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Dark Back of Time

Dark Back of Time

by Javier Marias

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A book by Spain's greatest living writer weaves fiction and fact into a completely original and unforgettable hybrid.

Called by its author a "false novel," Dark Back of Time begins with the tale of the odd effects of publishing All Souls, his witty and sardonic 1989 Oxford novel. All Souls is a book Marías swears to be fiction, but which its "characters"


A book by Spain's greatest living writer weaves fiction and fact into a completely original and unforgettable hybrid.

Called by its author a "false novel," Dark Back of Time begins with the tale of the odd effects of publishing All Souls, his witty and sardonic 1989 Oxford novel. All Souls is a book Marías swears to be fiction, but which its "characters"--the real-life dons and professors and bookshop owners who have "recognized themselves"--fiercely maintain to be a roman à clef. With the sleepy world of Oxford set into fretful motion by a world that never "existed," Dark Back of Time begins an odyssey into the nature of identity and of time. Marías weaves together autobiography, a legendary kingdom, strange ghostly literary figures, halls of mirrors, a one-eyed pilot, a curse in Havana, and a bullet lost in Mexico.

Editorial Reviews

Ilan Stavans
[Marìas] is a literary magician who understands literature as a game of mirrors.
Village Voice
Marìas...plays elegantly with the power of art and the mystery of memory.
Wendy Lesser
[A] writer who lives in our own time but speaks with the intensity of past.
New York Times Book Review
Marías is a startling talent.
Dark Back of Time [has] confirmed Marías's status as Spain's leading writer of fiction.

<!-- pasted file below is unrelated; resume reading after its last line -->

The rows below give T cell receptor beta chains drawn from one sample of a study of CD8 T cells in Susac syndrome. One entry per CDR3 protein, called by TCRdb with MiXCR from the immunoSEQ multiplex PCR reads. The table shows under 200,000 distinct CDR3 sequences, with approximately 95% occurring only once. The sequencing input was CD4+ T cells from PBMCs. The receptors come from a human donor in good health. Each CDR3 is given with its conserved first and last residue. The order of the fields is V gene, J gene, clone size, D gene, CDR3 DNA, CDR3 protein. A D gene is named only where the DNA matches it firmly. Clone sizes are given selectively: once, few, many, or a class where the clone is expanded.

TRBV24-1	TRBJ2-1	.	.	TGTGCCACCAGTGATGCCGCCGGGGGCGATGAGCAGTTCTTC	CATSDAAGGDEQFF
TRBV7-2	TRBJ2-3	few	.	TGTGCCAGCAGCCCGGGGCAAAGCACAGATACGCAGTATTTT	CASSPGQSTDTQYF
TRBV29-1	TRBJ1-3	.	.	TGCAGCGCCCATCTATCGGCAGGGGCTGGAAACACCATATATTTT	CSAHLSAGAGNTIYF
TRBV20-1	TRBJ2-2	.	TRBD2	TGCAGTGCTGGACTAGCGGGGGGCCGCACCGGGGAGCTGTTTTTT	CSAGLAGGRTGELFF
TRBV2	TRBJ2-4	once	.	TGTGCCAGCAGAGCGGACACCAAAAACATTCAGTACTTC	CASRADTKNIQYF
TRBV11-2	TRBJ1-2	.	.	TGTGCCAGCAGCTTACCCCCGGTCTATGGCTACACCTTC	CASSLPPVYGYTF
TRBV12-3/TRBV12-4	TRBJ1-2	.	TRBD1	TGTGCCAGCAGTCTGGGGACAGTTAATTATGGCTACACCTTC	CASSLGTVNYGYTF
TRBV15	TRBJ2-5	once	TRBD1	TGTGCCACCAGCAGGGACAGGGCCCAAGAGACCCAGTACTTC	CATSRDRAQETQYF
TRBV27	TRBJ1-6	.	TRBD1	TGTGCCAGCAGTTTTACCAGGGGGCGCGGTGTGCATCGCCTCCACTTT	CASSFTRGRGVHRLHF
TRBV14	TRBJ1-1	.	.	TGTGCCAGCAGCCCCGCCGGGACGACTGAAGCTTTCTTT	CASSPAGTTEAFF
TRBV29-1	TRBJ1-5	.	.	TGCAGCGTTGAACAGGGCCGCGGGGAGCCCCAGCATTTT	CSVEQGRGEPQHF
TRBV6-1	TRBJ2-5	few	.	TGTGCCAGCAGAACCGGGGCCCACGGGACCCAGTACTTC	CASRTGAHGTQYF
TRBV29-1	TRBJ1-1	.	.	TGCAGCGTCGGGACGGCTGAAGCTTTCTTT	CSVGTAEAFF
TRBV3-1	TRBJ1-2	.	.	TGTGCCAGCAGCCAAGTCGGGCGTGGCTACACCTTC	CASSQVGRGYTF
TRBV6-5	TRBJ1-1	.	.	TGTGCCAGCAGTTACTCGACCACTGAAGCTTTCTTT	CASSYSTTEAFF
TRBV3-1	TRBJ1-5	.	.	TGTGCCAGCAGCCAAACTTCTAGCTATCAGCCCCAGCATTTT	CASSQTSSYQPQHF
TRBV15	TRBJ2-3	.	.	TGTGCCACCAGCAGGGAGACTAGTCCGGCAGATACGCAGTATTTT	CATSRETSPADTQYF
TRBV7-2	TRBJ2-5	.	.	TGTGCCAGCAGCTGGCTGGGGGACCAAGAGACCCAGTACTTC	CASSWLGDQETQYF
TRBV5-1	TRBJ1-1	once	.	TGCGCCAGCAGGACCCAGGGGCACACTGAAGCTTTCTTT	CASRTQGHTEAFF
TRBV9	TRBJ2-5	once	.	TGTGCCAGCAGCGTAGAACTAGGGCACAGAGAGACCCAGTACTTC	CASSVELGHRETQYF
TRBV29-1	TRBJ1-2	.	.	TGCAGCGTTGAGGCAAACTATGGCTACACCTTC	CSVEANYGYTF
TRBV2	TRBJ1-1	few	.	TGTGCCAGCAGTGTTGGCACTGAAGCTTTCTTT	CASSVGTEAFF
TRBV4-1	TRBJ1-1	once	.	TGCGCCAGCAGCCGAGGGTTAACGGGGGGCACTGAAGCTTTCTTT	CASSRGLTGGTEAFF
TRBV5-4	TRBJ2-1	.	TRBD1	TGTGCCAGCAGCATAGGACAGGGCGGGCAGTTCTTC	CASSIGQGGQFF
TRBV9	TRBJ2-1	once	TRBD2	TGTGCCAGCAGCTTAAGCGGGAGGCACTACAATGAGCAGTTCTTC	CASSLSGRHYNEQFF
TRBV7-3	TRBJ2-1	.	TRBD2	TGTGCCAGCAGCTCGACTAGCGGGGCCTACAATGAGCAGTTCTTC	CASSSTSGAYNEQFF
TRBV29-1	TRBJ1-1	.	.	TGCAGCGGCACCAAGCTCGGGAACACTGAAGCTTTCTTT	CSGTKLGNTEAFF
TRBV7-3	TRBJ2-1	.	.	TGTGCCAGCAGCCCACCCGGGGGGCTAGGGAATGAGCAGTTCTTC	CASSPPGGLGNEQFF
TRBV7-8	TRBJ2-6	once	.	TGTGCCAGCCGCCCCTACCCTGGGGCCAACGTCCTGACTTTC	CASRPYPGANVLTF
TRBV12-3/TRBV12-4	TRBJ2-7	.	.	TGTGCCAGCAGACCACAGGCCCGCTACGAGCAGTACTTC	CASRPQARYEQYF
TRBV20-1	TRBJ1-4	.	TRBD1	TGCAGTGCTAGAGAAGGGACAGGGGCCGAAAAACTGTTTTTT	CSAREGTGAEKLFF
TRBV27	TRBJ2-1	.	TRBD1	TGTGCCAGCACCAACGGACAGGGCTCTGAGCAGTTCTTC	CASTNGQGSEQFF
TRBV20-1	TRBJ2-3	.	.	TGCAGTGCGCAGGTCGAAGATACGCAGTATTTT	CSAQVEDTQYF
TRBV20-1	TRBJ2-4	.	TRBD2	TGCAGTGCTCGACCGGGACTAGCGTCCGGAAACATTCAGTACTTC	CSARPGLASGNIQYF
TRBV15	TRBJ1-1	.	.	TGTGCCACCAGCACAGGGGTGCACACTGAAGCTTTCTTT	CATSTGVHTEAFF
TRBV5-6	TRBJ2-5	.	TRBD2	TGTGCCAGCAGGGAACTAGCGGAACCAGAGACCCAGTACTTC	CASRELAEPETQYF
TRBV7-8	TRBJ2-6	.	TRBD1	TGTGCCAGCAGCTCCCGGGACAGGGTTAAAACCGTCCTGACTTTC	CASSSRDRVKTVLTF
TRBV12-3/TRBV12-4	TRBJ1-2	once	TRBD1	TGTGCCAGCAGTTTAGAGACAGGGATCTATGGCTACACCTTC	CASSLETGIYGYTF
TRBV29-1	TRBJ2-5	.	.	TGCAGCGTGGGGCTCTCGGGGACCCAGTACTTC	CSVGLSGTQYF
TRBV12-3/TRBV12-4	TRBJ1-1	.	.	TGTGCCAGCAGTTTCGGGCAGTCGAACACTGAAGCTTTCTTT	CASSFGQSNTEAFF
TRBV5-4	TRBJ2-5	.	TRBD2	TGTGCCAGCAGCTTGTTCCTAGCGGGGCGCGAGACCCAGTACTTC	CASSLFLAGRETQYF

Maine Courier-Gazette
[S]heer pleasure, not to be taken lightly or read swiftly.
Publishers Weekly - Publisher's Weekly
The Spanish novelist Javier Mar as has the ability, which he shares with Italo Calvino, to turn a metaphysical insight into a novelistic adventure. In his latest book, Mar as employs the old gambit of a novel within a novel, but the radical twist is that the novel on the inside is one of Mar as's real, previous novels All Souls. All Souls revolved around various fictitious and nonfictitious Oxford personalities, and was inspired by Mar as's temporary teaching position at the university in the early '80s. In the present novel, Mar as learns, to his dismay, that various factual Oxford personages upon whom various fictional personages were based are taking over his novel, in effect, by extrapolating fictitious facts from partial facts that were embedded in the original fiction. For instance, the fictitious narrator of All Souls has an affair with a married woman, Clare Bayes. This is translated, in the Oxford community, as proof that the real Mar as had a real affair with a woman at Oxford, who is variously identified. Other misidentifications and misreadings follow. In one of the funniest scenes, Mar as returns to an antiquarian bookstore in Oxford and finds that the couple who own it, the Stones, not only identify with the bookstore-owning Alabasters in his novel, but want to play them in the film version of the book. Meanwhile, the film, in a final turn of the screw, turns out to be a complete distortion of the novel. The second half of this novel is a virtuoso digression on the seedily adventurous circle around a minor British poet and Oxford figure, Gawsworth. Mar as has an antiquarian's taste for history's minor characters, in whose lives fact flows easily into fiction and back again. (Apr.) Copyright 2001 Cahners Business Information.